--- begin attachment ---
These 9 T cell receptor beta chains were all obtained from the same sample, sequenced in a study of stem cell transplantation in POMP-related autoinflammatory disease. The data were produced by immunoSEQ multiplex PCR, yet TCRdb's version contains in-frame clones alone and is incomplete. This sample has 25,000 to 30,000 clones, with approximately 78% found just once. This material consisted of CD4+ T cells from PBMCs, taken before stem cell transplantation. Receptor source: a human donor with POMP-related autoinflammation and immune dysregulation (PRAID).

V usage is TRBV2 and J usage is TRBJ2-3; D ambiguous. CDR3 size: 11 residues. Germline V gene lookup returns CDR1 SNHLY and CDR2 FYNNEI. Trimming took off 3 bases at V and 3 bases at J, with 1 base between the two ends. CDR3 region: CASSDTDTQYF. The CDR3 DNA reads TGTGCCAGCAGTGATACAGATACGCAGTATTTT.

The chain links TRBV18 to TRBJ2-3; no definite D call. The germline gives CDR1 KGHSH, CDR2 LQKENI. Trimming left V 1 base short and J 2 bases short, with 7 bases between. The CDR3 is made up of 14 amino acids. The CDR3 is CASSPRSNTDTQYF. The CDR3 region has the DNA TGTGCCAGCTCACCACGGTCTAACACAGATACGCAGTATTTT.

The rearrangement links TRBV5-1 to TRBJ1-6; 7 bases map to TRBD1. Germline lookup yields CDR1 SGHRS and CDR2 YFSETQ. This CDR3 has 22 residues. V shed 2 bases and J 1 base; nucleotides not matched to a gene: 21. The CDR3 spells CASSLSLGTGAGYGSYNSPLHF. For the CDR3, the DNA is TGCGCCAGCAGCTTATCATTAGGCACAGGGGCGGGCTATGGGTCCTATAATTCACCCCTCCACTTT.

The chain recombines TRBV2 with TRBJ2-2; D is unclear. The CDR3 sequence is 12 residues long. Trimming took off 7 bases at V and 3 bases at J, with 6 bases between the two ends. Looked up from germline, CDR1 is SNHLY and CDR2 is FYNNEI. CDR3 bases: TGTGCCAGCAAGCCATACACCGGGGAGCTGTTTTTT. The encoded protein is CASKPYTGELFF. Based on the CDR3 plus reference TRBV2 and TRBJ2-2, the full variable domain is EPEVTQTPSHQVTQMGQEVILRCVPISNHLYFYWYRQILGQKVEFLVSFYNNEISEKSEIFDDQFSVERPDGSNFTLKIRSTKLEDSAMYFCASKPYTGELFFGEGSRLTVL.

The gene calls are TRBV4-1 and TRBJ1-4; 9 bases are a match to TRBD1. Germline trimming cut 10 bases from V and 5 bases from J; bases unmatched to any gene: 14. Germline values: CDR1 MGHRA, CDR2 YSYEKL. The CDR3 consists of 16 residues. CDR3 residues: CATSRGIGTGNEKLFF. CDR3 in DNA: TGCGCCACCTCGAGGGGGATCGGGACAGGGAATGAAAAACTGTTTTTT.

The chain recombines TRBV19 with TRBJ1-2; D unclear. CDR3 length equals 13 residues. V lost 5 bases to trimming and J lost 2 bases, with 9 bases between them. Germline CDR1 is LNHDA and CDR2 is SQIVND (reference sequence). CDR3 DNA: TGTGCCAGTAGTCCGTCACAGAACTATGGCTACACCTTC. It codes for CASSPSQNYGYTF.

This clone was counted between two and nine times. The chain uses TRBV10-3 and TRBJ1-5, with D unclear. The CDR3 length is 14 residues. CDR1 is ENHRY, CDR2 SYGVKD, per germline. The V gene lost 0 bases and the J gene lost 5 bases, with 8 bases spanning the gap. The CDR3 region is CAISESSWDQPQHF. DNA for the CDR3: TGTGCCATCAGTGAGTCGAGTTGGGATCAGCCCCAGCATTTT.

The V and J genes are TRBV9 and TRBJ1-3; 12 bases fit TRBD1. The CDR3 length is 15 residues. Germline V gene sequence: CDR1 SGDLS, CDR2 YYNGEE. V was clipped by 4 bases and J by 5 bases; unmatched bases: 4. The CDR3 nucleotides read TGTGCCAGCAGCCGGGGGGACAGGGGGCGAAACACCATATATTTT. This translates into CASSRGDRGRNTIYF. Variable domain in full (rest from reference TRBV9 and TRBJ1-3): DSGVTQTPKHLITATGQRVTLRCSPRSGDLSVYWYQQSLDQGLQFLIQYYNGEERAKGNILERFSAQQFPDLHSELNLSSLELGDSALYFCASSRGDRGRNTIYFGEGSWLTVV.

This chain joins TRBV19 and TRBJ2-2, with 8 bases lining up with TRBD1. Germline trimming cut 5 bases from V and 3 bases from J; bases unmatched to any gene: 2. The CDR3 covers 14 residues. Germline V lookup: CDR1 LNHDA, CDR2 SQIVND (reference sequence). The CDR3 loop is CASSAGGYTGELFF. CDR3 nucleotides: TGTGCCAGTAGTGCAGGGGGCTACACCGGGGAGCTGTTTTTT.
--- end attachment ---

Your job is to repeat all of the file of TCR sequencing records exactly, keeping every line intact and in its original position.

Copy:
These 9 T cell receptor beta chains were all obtained from the same sample, sequenced in a study of stem cell transplantation in POMP-related autoinflammatory disease. The data were produced by immunoSEQ multiplex PCR, yet TCRdb's version contains in-frame clones alone and is incomplete. This sample has 25,000 to 30,000 clones, with approximately 78% found just once. This material consisted of CD4+ T cells from PBMCs, taken before stem cell transplantation. Receptor source: a human donor with POMP-related autoinflammation and immune dysregulation (PRAID).

V usage is TRBV2 and J usage is TRBJ2-3; D ambiguous. CDR3 size: 11 residues. Germline V gene lookup returns CDR1 SNHLY and CDR2 FYNNEI. Trimming took off 3 bases at V and 3 bases at J, with 1 base between the two ends. CDR3 region: CASSDTDTQYF. The CDR3 DNA reads TGTGCCAGCAGTGATACAGATACGCAGTATTTT.

The chain links TRBV18 to TRBJ2-3; no definite D call. The germline gives CDR1 KGHSH, CDR2 LQKENI. Trimming left V 1 base short and J 2 bases short, with 7 bases between. The CDR3 is made up of 14 amino acids. The CDR3 is CASSPRSNTDTQYF. The CDR3 region has the DNA TGTGCCAGCTCACCACGGTCTAACACAGATACGCAGTATTTT.

The rearrangement links TRBV5-1 to TRBJ1-6; 7 bases map to TRBD1. Germline lookup yields CDR1 SGHRS and CDR2 YFSETQ. This CDR3 has 22 residues. V shed 2 bases and J 1 base; nucleotides not matched to a gene: 21. The CDR3 spells CASSLSLGTGAGYGSYNSPLHF. For the CDR3, the DNA is TGCGCCAGCAGCTTATCATTAGGCACAGGGGCGGGCTATGGGTCCTATAATTCACCCCTCCACTTT.

The chain recombines TRBV2 with TRBJ2-2; D is unclear. The CDR3 sequence is 12 residues long. Trimming took off 7 bases at V and 3 bases at J, with 6 bases between the two ends. Looked up from germline, CDR1 is SNHLY and CDR2 is FYNNEI. CDR3 bases: TGTGCCAGCAAGCCATACACCGGGGAGCTGTTTTTT. The encoded protein is CASKPYTGELFF. Based on the CDR3 plus reference TRBV2 and TRBJ2-2, the full variable domain is EPEVTQTPSHQVTQMGQEVILRCVPISNHLYFYWYRQILGQKVEFLVSFYNNEISEKSEIFDDQFSVERPDGSNFTLKIRSTKLEDSAMYFCASKPYTGELFFGEGSRLTVL.

The gene calls are TRBV4-1 and TRBJ1-4; 9 bases are a match to TRBD1. Germline trimming cut 10 bases from V and 5 bases from J; bases unmatched to any gene: 14. Germline values: CDR1 MGHRA, CDR2 YSYEKL. The CDR3 consists of 16 residues. CDR3 residues: CATSRGIGTGNEKLFF. CDR3 in DNA: TGCGCCACCTCGAGGGGGATCGGGACAGGGAATGAAAAACTGTTTTTT.

The chain recombines TRBV19 with TRBJ1-2; D unclear. CDR3 length equals 13 residues. V lost 5 bases to trimming and J lost 2 bases, with 9 bases between them. Germline CDR1 is LNHDA and CDR2 is SQIVND (reference sequence). CDR3 DNA: TGTGCCAGTAGTCCGTCACAGAACTATGGCTACACCTTC. It codes for CASSPSQNYGYTF.

This clone was counted between two and nine times. The chain uses TRBV10-3 and TRBJ1-5, with D unclear. The CDR3 length is 14 residues. CDR1 is ENHRY, CDR2 SYGVKD, per germline. The V gene lost 0 bases and the J gene lost 5 bases, with 8 bases spanning the gap. The CDR3 region is CAISESSWDQPQHF. DNA for the CDR3: TGTGCCATCAGTGAGTCGAGTTGGGATCAGCCCCAGCATTTT.

The V and J genes are TRBV9 and TRBJ1-3; 12 bases fit TRBD1. The CDR3 length is 15 residues. Germline V gene sequence: CDR1 SGDLS, CDR2 YYNGEE. V was clipped by 4 bases and J by 5 bases; unmatched bases: 4. The CDR3 nucleotides read TGTGCCAGCAGCCGGGGGGACAGGGGGCGAAACACCATATATTTT. This translates into CASSRGDRGRNTIYF. Variable domain in full (rest from reference TRBV9 and TRBJ1-3): DSGVTQTPKHLITATGQRVTLRCSPRSGDLSVYWYQQSLDQGLQFLIQYYNGEERAKGNILERFSAQQFPDLHSELNLSSLELGDSALYFCASSRGDRGRNTIYFGEGSWLTVV.

This chain joins TRBV19 and TRBJ2-2, with 8 bases lining up with TRBD1. Germline trimming cut 5 bases from V and 3 bases from J; bases unmatched to any gene: 2. The CDR3 covers 14 residues. Germline V lookup: CDR1 LNHDA, CDR2 SQIVND (reference sequence). The CDR3 loop is CASSAGGYTGELFF. CDR3 nucleotides: TGTGCCAGTAGTGCAGGGGGCTACACCGGGGAGCTGTTTTTT.